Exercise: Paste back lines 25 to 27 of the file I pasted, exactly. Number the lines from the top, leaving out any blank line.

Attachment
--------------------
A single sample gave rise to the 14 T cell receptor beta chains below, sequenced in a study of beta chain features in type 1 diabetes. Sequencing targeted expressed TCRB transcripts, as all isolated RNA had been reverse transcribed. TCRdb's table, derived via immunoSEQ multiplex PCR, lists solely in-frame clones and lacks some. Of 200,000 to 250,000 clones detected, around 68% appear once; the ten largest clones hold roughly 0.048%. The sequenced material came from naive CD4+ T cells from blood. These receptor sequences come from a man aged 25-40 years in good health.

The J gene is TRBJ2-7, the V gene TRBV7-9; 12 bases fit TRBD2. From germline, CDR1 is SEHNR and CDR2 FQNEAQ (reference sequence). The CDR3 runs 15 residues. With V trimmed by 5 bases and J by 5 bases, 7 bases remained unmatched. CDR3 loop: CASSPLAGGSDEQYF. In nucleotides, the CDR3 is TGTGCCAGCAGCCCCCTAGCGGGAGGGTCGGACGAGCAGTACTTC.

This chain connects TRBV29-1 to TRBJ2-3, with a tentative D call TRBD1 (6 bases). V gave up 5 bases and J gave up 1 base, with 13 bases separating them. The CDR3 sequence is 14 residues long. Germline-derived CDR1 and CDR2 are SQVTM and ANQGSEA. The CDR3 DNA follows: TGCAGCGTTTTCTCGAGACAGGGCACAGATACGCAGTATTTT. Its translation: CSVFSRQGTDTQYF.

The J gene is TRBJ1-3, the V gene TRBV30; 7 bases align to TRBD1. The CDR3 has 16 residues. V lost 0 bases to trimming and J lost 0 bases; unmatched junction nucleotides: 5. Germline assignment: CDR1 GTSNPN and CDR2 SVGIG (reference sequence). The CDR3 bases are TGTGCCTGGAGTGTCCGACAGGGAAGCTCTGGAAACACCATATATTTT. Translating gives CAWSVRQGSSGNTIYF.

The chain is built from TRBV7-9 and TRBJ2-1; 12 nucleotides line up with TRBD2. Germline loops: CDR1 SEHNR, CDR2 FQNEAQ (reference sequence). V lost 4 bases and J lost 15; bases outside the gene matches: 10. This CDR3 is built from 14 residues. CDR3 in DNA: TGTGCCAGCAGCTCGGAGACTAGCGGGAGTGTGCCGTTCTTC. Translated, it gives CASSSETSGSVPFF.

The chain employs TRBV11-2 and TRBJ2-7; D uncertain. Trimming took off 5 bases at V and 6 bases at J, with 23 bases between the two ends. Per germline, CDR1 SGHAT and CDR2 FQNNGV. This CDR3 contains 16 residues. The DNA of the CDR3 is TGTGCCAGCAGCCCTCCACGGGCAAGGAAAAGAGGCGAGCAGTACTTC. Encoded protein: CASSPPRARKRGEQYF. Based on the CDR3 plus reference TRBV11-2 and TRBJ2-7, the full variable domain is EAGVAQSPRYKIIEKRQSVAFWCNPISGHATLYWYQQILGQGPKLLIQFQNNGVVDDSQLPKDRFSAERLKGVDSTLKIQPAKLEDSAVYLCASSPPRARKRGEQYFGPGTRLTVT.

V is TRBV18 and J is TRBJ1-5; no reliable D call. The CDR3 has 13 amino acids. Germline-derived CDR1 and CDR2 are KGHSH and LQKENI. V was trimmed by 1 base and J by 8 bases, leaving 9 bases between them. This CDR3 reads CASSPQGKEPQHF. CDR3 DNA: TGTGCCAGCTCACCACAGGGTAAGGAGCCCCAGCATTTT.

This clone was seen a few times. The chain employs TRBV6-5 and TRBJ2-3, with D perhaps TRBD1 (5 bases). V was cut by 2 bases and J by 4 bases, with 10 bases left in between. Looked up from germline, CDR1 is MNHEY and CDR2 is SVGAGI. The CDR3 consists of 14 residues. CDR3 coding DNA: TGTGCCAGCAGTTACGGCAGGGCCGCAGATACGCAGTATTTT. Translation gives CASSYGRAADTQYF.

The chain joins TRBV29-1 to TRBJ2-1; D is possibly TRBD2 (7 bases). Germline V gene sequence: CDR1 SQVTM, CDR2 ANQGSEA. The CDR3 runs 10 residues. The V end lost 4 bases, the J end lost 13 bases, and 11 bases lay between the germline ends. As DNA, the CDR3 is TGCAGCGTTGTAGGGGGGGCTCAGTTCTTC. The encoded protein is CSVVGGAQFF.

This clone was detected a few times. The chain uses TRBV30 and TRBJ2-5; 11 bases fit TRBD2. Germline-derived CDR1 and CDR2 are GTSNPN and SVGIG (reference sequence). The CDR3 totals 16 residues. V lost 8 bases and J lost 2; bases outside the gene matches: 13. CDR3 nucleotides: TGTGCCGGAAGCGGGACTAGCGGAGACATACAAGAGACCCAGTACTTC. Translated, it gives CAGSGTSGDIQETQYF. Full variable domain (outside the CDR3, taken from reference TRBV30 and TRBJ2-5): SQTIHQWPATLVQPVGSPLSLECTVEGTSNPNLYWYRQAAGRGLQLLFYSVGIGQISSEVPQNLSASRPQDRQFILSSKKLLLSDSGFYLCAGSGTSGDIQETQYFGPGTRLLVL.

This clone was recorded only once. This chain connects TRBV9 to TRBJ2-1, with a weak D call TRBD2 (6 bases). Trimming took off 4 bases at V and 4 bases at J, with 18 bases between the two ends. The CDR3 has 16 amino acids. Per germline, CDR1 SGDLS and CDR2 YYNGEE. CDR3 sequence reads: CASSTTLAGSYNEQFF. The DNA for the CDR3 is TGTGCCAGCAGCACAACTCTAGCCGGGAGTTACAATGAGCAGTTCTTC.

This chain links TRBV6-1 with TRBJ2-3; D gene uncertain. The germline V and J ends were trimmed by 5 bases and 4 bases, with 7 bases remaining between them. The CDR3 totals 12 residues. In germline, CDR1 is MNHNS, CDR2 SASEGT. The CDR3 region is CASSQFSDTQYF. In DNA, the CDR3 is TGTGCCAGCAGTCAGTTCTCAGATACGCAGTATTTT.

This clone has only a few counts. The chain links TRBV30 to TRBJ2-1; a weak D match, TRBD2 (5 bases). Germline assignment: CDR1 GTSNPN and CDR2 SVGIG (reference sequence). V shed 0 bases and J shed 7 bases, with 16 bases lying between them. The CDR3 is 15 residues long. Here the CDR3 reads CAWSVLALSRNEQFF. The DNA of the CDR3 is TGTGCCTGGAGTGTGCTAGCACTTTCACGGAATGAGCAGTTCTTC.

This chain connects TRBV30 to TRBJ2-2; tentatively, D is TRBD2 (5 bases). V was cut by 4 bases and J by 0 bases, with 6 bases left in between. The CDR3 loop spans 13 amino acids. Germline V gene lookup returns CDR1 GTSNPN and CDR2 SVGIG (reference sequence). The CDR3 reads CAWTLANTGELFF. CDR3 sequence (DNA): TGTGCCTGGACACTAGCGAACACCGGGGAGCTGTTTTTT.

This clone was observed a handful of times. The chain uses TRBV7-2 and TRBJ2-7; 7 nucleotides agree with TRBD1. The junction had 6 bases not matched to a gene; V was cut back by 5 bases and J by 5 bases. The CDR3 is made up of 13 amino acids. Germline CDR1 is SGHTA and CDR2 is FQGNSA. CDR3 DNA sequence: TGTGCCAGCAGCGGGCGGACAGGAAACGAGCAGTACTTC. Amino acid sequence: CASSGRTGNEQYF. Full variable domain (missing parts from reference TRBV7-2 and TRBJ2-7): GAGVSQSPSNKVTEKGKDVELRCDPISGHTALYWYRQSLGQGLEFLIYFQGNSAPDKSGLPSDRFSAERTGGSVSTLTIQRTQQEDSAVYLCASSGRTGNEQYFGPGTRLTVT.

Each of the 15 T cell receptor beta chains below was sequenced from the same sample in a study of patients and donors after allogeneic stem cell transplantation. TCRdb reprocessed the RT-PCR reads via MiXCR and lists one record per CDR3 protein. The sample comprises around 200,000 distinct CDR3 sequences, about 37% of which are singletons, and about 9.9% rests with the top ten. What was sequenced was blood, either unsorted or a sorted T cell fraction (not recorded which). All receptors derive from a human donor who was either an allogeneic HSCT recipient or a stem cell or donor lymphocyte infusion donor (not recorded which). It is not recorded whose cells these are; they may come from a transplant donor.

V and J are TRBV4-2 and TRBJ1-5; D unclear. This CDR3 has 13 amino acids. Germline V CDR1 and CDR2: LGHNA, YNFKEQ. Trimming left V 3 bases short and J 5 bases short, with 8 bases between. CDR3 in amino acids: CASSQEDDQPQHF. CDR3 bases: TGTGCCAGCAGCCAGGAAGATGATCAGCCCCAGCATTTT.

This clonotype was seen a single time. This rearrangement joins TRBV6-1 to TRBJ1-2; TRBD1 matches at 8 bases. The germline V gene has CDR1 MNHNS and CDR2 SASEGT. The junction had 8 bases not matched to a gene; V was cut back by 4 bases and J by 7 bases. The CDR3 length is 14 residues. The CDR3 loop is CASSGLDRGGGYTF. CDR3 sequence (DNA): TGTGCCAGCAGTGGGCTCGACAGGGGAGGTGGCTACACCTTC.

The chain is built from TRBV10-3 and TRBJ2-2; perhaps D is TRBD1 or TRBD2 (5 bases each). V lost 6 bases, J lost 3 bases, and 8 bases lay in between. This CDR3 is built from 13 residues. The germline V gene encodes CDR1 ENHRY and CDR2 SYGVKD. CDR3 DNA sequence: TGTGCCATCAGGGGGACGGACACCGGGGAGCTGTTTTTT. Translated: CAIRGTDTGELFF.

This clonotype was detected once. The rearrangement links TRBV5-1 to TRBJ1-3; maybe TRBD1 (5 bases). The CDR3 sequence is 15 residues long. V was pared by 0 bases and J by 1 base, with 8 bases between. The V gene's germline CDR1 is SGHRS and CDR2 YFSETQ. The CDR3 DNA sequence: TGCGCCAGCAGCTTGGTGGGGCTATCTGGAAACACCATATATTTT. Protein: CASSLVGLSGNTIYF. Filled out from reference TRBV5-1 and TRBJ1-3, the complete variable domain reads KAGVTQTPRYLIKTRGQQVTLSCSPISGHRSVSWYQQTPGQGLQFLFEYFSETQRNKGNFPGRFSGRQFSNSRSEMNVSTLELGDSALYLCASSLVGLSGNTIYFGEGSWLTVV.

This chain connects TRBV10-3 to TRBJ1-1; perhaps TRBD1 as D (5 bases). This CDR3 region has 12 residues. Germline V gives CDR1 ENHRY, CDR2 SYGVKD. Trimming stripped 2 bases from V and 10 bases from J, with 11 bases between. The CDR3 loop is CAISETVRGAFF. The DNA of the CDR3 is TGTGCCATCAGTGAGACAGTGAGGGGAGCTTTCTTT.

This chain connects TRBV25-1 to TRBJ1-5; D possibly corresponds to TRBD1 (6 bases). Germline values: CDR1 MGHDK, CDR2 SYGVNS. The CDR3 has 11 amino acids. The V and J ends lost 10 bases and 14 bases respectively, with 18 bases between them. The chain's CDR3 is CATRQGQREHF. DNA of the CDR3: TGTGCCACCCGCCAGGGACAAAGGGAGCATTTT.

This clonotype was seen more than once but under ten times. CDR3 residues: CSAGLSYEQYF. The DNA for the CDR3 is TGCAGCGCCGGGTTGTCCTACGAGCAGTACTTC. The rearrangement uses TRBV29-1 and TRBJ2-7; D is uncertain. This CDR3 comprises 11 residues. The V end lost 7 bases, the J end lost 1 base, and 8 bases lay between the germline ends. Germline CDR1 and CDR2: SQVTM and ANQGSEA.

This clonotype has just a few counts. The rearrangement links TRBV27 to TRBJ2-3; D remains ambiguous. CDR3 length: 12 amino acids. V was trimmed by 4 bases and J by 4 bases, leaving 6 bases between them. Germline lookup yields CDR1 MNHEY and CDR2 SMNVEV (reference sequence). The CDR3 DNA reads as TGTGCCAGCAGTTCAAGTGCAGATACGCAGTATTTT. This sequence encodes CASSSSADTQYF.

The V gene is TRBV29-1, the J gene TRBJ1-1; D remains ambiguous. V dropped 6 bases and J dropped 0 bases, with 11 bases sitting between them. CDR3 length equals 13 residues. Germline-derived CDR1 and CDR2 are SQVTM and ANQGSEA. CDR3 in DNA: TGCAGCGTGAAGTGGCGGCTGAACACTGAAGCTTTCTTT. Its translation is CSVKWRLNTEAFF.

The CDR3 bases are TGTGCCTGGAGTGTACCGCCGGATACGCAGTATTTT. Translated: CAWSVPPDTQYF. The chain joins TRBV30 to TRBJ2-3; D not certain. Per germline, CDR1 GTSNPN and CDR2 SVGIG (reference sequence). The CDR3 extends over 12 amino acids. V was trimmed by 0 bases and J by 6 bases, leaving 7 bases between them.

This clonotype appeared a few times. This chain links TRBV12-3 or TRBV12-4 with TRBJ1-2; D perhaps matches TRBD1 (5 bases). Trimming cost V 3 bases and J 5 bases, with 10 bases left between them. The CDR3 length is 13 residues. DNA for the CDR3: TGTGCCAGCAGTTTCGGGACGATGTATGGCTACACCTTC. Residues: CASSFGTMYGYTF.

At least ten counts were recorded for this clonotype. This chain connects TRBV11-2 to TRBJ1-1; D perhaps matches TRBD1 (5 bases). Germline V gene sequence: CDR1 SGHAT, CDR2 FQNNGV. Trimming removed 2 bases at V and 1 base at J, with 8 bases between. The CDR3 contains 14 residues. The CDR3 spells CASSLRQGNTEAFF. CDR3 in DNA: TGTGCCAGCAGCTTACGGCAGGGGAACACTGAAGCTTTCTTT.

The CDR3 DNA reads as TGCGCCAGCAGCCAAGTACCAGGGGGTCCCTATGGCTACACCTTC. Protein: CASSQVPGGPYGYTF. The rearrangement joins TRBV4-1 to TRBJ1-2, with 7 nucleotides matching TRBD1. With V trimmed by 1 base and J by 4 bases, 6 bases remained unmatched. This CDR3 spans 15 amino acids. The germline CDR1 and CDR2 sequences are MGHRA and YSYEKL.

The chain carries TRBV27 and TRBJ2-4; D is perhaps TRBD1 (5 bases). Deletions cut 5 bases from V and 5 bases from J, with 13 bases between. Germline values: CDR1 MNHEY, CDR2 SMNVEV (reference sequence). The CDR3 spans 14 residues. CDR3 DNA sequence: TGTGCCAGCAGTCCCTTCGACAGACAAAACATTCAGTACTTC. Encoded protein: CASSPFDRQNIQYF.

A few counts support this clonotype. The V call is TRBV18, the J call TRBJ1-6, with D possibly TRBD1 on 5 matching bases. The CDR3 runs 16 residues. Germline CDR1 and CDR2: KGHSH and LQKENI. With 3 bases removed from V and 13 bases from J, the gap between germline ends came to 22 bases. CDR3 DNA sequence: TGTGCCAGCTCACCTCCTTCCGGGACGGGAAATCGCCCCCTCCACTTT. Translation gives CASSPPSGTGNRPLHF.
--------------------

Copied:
The V gene is TRBV29-1, the J gene TRBJ1-1; D remains ambiguous. V dropped 6 bases and J dropped 0 bases, with 11 bases sitting between them. CDR3 length equals 13 residues. Germline-derived CDR1 and CDR2 are SQVTM and ANQGSEA. CDR3 in DNA: TGCAGCGTGAAGTGGCGGCTGAACACTGAAGCTTTCTTT. Its translation is CSVKWRLNTEAFF.

The CDR3 bases are TGTGCCTGGAGTGTACCGCCGGATACGCAGTATTTT. Translated: CAWSVPPDTQYF. The chain joins TRBV30 to TRBJ2-3; D not certain. Per germline, CDR1 GTSNPN and CDR2 SVGIG (reference sequence). The CDR3 extends over 12 amino acids. V was trimmed by 0 bases and J by 6 bases, leaving 7 bases between them.

This clonotype appeared a few times. This chain links TRBV12-3 or TRBV12-4 with TRBJ1-2; D perhaps matches TRBD1 (5 bases). Trimming cost V 3 bases and J 5 bases, with 10 bases left between them. The CDR3 length is 13 residues. DNA for the CDR3: TGTGCCAGCAGTTTCGGGACGATGTATGGCTACACCTTC. Residues: CASSFGTMYGYTF.